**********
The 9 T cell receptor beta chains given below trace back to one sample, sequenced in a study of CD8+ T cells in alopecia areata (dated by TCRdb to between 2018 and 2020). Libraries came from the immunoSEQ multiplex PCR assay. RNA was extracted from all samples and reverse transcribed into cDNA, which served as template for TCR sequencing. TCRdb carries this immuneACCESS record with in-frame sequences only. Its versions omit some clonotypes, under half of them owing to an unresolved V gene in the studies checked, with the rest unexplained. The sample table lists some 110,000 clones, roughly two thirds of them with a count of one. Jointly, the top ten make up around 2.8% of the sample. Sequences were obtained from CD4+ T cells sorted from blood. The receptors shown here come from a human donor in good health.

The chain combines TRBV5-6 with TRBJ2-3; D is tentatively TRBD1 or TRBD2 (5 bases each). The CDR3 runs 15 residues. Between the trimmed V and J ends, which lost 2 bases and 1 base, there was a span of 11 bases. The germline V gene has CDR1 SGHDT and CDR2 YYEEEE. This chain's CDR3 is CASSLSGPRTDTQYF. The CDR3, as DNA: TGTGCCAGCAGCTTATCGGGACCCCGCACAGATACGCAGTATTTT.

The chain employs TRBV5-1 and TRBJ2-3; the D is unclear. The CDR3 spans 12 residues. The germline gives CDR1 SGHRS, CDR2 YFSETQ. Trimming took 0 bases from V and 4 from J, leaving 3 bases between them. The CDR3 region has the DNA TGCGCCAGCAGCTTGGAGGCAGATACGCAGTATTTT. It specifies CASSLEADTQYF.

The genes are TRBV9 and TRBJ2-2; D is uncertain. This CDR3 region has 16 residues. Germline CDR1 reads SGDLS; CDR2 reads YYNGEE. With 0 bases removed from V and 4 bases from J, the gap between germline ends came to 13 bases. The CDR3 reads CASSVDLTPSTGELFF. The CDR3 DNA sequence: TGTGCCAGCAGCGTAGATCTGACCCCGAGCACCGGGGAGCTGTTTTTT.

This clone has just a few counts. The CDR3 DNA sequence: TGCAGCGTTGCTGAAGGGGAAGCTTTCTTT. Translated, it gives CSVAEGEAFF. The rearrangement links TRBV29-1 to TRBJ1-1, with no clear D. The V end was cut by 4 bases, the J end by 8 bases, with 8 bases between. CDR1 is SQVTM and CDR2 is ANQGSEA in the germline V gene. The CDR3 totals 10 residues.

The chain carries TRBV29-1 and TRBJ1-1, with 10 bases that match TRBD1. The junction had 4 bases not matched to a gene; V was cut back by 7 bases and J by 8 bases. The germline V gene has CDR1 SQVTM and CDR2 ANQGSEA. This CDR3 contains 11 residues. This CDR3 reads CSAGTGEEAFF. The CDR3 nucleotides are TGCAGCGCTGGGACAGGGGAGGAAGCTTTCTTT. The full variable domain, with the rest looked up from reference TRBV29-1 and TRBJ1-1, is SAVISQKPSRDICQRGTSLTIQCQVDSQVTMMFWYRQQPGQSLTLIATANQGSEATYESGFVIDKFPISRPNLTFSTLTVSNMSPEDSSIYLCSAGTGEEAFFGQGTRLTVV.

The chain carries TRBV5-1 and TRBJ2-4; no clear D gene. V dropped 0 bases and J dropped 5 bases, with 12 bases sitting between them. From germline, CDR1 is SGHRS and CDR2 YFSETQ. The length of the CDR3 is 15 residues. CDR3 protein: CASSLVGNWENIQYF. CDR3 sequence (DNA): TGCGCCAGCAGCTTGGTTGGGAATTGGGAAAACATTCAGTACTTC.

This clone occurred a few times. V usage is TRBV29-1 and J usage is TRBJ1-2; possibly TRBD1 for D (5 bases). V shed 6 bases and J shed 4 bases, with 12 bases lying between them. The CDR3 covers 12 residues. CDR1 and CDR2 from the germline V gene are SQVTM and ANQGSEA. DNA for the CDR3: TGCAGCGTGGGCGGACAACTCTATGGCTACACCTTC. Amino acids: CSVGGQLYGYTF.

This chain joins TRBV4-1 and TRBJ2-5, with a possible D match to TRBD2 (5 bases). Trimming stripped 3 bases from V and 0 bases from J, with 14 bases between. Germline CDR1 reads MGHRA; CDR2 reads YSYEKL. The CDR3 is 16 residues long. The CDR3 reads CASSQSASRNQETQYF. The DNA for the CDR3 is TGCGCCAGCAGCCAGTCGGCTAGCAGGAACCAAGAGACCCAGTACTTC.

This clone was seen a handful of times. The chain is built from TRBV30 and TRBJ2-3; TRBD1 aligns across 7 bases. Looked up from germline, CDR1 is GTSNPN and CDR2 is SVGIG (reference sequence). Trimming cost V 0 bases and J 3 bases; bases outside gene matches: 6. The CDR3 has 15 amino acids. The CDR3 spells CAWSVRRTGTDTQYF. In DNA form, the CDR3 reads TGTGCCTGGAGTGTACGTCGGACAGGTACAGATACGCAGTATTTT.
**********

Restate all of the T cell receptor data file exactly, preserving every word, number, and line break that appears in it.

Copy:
The 9 T cell receptor beta chains given below trace back to one sample, sequenced in a study of CD8+ T cells in alopecia areata (dated by TCRdb to between 2018 and 2020). Libraries came from the immunoSEQ multiplex PCR assay. RNA was extracted from all samples and reverse transcribed into cDNA, which served as template for TCR sequencing. TCRdb carries this immuneACCESS record with in-frame sequences only. Its versions omit some clonotypes, under half of them owing to an unresolved V gene in the studies checked, with the rest unexplained. The sample table lists some 110,000 clones, roughly two thirds of them with a count of one. Jointly, the top ten make up around 2.8% of the sample. Sequences were obtained from CD4+ T cells sorted from blood. The receptors shown here come from a human donor in good health.

The chain combines TRBV5-6 with TRBJ2-3; D is tentatively TRBD1 or TRBD2 (5 bases each). The CDR3 runs 15 residues. Between the trimmed V and J ends, which lost 2 bases and 1 base, there was a span of 11 bases. The germline V gene has CDR1 SGHDT and CDR2 YYEEEE. This chain's CDR3 is CASSLSGPRTDTQYF. The CDR3, as DNA: TGTGCCAGCAGCTTATCGGGACCCCGCACAGATACGCAGTATTTT.

The chain employs TRBV5-1 and TRBJ2-3; the D is unclear. The CDR3 spans 12 residues. The germline gives CDR1 SGHRS, CDR2 YFSETQ. Trimming took 0 bases from V and 4 from J, leaving 3 bases between them. The CDR3 region has the DNA TGCGCCAGCAGCTTGGAGGCAGATACGCAGTATTTT. It specifies CASSLEADTQYF.

The genes are TRBV9 and TRBJ2-2; D is uncertain. This CDR3 region has 16 residues. Germline CDR1 reads SGDLS; CDR2 reads YYNGEE. With 0 bases removed from V and 4 bases from J, the gap between germline ends came to 13 bases. The CDR3 reads CASSVDLTPSTGELFF. The CDR3 DNA sequence: TGTGCCAGCAGCGTAGATCTGACCCCGAGCACCGGGGAGCTGTTTTTT.

This clone has just a few counts. The CDR3 DNA sequence: TGCAGCGTTGCTGAAGGGGAAGCTTTCTTT. Translated, it gives CSVAEGEAFF. The rearrangement links TRBV29-1 to TRBJ1-1, with no clear D. The V end was cut by 4 bases, the J end by 8 bases, with 8 bases between. CDR1 is SQVTM and CDR2 is ANQGSEA in the germline V gene. The CDR3 totals 10 residues.

The chain carries TRBV29-1 and TRBJ1-1, with 10 bases that match TRBD1. The junction had 4 bases not matched to a gene; V was cut back by 7 bases and J by 8 bases. The germline V gene has CDR1 SQVTM and CDR2 ANQGSEA. This CDR3 contains 11 residues. This CDR3 reads CSAGTGEEAFF. The CDR3 nucleotides are TGCAGCGCTGGGACAGGGGAGGAAGCTTTCTTT. The full variable domain, with the rest looked up from reference TRBV29-1 and TRBJ1-1, is SAVISQKPSRDICQRGTSLTIQCQVDSQVTMMFWYRQQPGQSLTLIATANQGSEATYESGFVIDKFPISRPNLTFSTLTVSNMSPEDSSIYLCSAGTGEEAFFGQGTRLTVV.

The chain carries TRBV5-1 and TRBJ2-4; no clear D gene. V dropped 0 bases and J dropped 5 bases, with 12 bases sitting between them. From germline, CDR1 is SGHRS and CDR2 YFSETQ. The length of the CDR3 is 15 residues. CDR3 protein: CASSLVGNWENIQYF. CDR3 sequence (DNA): TGCGCCAGCAGCTTGGTTGGGAATTGGGAAAACATTCAGTACTTC.

This clone occurred a few times. V usage is TRBV29-1 and J usage is TRBJ1-2; possibly TRBD1 for D (5 bases). V shed 6 bases and J shed 4 bases, with 12 bases lying between them. The CDR3 covers 12 residues. CDR1 and CDR2 from the germline V gene are SQVTM and ANQGSEA. DNA for the CDR3: TGCAGCGTGGGCGGACAACTCTATGGCTACACCTTC. Amino acids: CSVGGQLYGYTF.

This chain joins TRBV4-1 and TRBJ2-5, with a possible D match to TRBD2 (5 bases). Trimming stripped 3 bases from V and 0 bases from J, with 14 bases between. Germline CDR1 reads MGHRA; CDR2 reads YSYEKL. The CDR3 is 16 residues long. The CDR3 reads CASSQSASRNQETQYF. The DNA for the CDR3 is TGCGCCAGCAGCCAGTCGGCTAGCAGGAACCAAGAGACCCAGTACTTC.

This clone was seen a handful of times. The chain is built from TRBV30 and TRBJ2-3; TRBD1 aligns across 7 bases. Looked up from germline, CDR1 is GTSNPN and CDR2 is SVGIG (reference sequence). Trimming cost V 0 bases and J 3 bases; bases outside gene matches: 6. The CDR3 has 15 amino acids. The CDR3 spells CAWSVRRTGTDTQYF. In DNA form, the CDR3 reads TGTGCCTGGAGTGTACGTCGGACAGGTACAGATACGCAGTATTTT.